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New York Judge Fines Trump $5K for Gag Order Violation in Civil Fraud Trial

A New York judge has imposed a $5,000 fine on former President Trump for violating the partial gag order he had instituted in the civil trial linked to New York Attorney General Letitia James’ inquiry into the Trump family’s business dealings. The judge, Arthur Engoron, also issued a stern warning to Trump, the leading contender in the 2024 elections, cautioning that further infractions could lead to imprisonment.

Earlier this month, Judge Engoron had enacted a partial gag order to prevent all involved parties from making derogatory remarks about court personnel. This decision came in response to Trump’s social media criticism of a member of the judge’s office. Engoron detailed the violation in a filing on Friday, noting that Trump had posted a false and personally identifying statement about his Principal Law Clerk during a break in the trial on October 3. The judge ordered Trump to promptly remove the post.

The controversial post appeared on Trump’s Truth Social account, alleging that Engoron’s law clerk had a connection with Senate Majority Leader Chuck Schumer, a Democrat from New York, and even included a photo. Trump argued that this connection warranted an immediate dismissal of the case.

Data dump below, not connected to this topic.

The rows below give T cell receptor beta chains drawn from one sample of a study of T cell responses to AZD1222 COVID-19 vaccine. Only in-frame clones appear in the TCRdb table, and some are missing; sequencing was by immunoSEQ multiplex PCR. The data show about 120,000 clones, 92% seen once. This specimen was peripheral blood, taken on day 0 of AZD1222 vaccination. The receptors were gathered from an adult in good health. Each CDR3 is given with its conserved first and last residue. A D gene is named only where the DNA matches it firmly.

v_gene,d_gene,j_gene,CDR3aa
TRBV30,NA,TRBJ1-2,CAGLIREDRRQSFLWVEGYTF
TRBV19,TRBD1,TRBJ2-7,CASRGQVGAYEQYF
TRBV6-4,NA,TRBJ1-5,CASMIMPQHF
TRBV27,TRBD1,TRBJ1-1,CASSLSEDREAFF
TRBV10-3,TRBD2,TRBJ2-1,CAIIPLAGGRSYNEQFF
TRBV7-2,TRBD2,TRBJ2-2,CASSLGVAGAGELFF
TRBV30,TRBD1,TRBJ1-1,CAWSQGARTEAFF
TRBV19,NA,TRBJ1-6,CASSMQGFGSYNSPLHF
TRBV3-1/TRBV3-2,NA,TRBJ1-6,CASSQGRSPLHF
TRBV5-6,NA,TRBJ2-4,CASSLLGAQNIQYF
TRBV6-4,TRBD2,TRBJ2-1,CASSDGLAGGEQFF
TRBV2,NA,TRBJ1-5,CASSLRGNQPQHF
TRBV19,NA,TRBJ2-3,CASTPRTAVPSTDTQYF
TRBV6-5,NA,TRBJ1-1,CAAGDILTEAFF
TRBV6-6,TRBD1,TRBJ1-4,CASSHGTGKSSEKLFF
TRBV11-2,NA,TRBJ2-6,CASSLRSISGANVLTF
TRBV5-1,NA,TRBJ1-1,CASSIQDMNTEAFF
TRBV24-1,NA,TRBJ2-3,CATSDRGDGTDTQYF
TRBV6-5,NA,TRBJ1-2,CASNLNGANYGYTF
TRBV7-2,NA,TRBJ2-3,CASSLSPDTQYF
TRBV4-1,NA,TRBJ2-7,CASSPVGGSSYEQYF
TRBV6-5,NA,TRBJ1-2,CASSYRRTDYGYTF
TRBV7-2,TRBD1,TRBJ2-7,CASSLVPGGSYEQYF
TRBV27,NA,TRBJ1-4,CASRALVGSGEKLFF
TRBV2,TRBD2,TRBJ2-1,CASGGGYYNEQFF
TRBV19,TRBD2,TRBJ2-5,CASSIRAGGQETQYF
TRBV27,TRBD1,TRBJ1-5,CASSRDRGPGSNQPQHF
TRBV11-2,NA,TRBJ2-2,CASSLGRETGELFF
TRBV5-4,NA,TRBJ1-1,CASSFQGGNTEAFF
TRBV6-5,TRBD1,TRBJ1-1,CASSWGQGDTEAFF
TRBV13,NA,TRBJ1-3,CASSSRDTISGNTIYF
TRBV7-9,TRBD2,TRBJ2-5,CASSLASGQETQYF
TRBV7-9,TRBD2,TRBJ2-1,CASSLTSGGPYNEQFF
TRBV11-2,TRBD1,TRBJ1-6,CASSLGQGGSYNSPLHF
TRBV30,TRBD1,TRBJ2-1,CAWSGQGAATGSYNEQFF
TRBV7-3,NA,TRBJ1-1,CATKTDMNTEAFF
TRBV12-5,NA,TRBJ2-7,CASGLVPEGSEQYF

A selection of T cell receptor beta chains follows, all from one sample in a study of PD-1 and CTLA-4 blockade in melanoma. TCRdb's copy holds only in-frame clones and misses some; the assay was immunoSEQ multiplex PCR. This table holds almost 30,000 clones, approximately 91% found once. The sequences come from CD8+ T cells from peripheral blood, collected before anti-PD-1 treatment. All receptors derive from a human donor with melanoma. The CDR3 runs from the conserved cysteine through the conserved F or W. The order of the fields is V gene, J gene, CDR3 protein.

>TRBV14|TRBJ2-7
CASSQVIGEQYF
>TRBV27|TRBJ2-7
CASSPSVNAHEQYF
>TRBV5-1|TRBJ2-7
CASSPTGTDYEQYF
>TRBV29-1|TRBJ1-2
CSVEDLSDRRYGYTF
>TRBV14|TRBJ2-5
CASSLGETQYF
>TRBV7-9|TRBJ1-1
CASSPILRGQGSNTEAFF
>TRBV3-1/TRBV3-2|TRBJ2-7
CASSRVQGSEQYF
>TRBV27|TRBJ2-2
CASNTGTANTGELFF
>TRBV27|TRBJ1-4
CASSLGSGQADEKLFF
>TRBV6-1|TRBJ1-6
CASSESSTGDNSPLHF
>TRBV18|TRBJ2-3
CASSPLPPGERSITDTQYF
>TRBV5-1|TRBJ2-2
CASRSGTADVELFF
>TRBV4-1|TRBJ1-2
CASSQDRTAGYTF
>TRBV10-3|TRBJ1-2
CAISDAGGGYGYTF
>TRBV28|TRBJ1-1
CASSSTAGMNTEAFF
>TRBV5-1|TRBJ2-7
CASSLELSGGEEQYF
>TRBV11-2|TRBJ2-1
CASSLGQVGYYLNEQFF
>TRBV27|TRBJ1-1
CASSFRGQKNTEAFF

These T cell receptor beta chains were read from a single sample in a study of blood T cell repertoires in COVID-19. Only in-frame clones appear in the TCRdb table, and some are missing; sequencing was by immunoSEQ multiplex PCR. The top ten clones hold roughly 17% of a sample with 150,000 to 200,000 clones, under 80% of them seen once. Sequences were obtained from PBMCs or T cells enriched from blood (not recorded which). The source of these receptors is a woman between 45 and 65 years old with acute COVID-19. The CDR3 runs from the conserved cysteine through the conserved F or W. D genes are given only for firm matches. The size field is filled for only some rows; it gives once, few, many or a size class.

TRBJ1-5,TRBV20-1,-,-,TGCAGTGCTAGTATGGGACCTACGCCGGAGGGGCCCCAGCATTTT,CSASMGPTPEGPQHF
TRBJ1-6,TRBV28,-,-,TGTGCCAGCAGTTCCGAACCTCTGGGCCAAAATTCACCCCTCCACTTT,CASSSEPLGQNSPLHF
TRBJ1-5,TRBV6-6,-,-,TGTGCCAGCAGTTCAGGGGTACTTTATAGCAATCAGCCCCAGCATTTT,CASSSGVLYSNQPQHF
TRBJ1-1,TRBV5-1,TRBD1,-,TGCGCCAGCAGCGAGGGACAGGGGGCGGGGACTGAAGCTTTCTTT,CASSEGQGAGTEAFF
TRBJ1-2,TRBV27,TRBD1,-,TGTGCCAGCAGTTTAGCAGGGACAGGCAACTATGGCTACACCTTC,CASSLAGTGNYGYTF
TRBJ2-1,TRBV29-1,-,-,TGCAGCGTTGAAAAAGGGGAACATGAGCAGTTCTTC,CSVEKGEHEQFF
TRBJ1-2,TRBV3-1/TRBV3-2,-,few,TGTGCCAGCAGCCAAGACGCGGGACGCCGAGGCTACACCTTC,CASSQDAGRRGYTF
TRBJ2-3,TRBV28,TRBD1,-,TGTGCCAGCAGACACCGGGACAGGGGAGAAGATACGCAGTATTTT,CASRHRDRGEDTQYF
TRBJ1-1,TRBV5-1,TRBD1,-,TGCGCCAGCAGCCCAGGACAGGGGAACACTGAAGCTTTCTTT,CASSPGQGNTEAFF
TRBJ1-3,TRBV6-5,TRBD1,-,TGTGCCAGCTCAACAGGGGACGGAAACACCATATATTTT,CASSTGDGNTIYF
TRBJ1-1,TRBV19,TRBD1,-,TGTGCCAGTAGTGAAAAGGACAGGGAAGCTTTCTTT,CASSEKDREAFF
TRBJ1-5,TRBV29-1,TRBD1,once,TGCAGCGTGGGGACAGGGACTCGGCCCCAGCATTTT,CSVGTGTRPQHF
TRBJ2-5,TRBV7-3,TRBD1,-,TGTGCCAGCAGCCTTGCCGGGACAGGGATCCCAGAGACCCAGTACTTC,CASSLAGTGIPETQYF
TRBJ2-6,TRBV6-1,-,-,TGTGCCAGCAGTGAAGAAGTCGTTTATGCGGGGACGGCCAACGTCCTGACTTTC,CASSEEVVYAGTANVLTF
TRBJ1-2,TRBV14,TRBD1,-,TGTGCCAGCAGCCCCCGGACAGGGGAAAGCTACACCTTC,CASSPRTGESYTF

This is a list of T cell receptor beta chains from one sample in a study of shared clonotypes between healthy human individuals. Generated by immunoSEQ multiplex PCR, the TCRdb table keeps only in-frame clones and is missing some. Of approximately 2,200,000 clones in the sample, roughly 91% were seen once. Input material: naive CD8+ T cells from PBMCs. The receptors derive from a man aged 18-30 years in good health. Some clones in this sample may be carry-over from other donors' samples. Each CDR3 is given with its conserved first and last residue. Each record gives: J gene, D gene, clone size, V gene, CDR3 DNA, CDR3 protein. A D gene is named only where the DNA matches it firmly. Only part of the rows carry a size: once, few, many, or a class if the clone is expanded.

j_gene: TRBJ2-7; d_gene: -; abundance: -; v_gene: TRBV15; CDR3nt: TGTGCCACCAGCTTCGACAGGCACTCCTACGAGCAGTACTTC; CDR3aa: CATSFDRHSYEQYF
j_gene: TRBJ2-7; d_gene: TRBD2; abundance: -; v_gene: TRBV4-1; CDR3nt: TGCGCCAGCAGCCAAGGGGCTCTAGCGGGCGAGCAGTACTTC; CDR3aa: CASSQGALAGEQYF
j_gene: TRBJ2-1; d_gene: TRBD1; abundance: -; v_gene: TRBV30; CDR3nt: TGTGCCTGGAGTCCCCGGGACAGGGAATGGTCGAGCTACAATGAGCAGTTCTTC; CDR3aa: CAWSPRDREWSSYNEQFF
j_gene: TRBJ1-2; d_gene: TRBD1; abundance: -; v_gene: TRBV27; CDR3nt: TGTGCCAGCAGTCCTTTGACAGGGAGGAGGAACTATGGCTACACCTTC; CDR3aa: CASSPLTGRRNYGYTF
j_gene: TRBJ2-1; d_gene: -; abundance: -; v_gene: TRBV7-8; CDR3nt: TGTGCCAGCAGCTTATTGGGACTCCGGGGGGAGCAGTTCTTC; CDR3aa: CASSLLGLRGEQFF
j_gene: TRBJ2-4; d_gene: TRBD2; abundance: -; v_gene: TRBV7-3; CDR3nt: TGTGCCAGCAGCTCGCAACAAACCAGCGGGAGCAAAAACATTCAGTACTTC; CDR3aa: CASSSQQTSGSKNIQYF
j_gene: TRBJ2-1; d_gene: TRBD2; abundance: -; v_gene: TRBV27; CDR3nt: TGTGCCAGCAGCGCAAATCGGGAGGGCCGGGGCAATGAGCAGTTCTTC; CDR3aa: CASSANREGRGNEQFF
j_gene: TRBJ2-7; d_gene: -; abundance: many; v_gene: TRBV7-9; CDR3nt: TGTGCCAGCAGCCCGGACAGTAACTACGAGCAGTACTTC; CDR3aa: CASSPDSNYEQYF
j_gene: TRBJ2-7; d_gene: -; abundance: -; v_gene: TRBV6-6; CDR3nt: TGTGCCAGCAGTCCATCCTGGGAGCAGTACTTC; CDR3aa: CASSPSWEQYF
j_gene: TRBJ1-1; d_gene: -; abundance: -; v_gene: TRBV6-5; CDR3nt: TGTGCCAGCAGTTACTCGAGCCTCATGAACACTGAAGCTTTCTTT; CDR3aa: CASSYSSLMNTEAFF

Engoron recounted that approximately 10 minutes after the order, Trump assured him that the offending post had been taken down and that he would refrain from such behavior in the future. Subsequently, Judge Engoron imposed the partial gag order, emphasizing that personal attacks on members of his court staff were unacceptable, inappropriate, and would not be tolerated under any circumstances.

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Despite the explicit order, the judge discovered that the offending post in question had not been removed from the website ‘DonaldJTrump.com.’ It had, in fact, remained on the site for the past 17 days until being taken down late at night, following an email from the Court.

Lawyers representing Trump claimed that the violation of the gag order was inadvertent and attributed it to an unfortunate aspect of the campaign structure.

However, Engoron emphasized that Trump had indeed “violated the gag order,” regardless of the circumstances.

“Donald Trump has been clearly cautioned by this Court regarding the potential consequences of breaching the gag order,” he stated. “He explicitly acknowledged his comprehension and commitment to comply with it.”

He went on to assert that issuing yet another warning was no longer appropriate, as the Court had moved beyond the stage of mere warnings.

Engoron noted that despite Trump’s assertion that the violation was “inadvertent” and framed as a “first-time” offense, the court would impose a “symbolic fine” of $5,000.

“Let it be clear: any future violations, whether deliberate or unintended, will expose the transgressor to considerably more severe penalties. These penalties may encompass, among other things, heavier financial sanctions, holding Donald Trump in contempt of court, and potentially resorting to imprisonment under the New York Judiciary Law.”